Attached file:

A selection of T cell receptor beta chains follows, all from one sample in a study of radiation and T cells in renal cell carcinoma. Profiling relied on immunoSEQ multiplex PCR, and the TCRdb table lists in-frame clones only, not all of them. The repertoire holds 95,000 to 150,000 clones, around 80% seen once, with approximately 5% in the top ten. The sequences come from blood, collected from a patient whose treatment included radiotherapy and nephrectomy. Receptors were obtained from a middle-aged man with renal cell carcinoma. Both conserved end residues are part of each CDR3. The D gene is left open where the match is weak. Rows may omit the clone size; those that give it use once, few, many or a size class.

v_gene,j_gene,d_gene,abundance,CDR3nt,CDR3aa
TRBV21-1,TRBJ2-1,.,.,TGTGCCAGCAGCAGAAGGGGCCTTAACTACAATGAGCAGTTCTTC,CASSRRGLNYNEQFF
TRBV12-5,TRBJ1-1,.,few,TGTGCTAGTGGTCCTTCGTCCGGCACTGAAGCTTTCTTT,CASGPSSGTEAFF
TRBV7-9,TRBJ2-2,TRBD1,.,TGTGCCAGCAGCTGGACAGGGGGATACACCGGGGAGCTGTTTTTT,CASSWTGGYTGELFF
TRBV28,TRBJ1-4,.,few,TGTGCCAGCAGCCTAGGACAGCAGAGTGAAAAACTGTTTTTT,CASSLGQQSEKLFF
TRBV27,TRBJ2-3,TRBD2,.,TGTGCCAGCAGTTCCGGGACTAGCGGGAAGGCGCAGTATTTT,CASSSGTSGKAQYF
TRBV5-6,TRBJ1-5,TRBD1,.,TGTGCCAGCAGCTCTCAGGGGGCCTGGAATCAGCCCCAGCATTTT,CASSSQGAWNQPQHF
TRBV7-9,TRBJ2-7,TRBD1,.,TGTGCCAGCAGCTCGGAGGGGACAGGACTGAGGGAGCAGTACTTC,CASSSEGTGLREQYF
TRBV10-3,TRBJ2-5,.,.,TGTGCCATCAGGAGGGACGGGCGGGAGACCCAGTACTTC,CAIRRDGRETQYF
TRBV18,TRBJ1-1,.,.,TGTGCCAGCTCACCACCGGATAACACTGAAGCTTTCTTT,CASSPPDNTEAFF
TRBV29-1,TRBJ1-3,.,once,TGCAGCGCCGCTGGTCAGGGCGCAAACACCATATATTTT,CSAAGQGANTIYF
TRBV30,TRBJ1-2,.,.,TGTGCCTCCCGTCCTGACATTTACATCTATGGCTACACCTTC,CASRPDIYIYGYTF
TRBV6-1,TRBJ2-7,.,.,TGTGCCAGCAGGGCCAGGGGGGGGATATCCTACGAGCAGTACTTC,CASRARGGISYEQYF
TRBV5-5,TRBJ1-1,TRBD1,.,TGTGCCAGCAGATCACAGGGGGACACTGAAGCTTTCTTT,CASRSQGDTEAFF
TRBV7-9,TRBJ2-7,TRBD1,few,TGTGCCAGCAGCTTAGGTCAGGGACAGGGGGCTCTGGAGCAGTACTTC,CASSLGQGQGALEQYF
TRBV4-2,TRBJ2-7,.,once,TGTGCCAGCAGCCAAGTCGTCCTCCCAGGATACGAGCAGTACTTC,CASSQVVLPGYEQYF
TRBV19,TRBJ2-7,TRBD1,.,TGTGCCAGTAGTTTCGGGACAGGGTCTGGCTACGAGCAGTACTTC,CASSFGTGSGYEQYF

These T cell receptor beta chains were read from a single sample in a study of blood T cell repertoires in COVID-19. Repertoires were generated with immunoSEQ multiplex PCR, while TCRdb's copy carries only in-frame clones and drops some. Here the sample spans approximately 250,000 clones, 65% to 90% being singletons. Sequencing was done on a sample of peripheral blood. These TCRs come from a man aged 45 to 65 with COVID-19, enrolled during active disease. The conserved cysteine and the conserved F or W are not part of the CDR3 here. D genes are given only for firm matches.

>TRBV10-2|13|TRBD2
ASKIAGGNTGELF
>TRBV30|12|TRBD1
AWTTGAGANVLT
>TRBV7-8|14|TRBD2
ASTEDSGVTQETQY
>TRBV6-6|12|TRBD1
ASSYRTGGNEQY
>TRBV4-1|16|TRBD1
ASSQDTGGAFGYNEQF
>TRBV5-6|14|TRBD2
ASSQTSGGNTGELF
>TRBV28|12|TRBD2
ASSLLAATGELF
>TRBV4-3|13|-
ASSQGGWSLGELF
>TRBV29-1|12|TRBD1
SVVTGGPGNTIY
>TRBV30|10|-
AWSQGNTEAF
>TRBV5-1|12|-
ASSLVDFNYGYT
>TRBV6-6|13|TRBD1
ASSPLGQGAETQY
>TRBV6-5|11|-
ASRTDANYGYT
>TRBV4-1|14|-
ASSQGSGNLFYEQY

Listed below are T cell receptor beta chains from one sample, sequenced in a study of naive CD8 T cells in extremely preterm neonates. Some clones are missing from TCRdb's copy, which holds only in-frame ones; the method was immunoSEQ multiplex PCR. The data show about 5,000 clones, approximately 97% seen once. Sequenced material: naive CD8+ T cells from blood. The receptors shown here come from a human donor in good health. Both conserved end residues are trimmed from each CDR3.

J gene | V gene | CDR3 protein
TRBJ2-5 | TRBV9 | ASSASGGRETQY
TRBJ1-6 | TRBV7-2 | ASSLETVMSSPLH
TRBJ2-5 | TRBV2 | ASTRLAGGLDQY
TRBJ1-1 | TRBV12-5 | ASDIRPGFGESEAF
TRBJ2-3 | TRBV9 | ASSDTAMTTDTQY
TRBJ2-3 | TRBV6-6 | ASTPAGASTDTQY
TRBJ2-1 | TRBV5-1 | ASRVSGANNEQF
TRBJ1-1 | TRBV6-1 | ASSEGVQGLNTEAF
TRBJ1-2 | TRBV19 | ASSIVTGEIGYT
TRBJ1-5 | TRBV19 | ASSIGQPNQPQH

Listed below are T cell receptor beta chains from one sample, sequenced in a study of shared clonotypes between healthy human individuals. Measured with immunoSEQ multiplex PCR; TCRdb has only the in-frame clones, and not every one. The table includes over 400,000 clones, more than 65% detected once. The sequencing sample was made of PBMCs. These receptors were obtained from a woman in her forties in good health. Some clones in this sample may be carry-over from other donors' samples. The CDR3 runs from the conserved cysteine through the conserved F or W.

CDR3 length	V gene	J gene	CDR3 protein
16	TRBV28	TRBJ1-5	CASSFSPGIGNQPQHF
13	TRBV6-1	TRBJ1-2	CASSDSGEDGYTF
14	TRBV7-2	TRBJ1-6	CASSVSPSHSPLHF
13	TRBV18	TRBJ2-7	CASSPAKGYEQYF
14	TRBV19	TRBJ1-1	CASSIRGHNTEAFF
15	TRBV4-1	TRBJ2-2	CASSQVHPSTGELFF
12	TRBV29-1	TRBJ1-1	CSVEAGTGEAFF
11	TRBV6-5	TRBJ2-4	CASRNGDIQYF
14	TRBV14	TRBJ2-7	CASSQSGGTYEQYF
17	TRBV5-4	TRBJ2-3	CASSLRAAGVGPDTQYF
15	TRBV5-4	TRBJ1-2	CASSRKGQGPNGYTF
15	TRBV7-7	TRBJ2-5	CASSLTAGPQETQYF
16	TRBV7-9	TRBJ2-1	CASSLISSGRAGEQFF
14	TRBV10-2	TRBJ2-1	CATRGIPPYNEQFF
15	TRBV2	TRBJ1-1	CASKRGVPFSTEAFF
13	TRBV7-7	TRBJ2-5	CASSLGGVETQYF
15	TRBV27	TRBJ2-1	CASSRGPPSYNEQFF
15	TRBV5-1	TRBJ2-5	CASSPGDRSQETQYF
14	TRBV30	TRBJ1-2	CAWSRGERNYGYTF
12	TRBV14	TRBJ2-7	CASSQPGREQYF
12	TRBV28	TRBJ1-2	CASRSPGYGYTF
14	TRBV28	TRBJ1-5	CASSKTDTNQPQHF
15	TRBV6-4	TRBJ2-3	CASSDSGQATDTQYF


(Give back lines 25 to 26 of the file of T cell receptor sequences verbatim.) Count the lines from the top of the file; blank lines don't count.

ASTEDSGVTQETQY
>TRBV6-6|12|TRBD1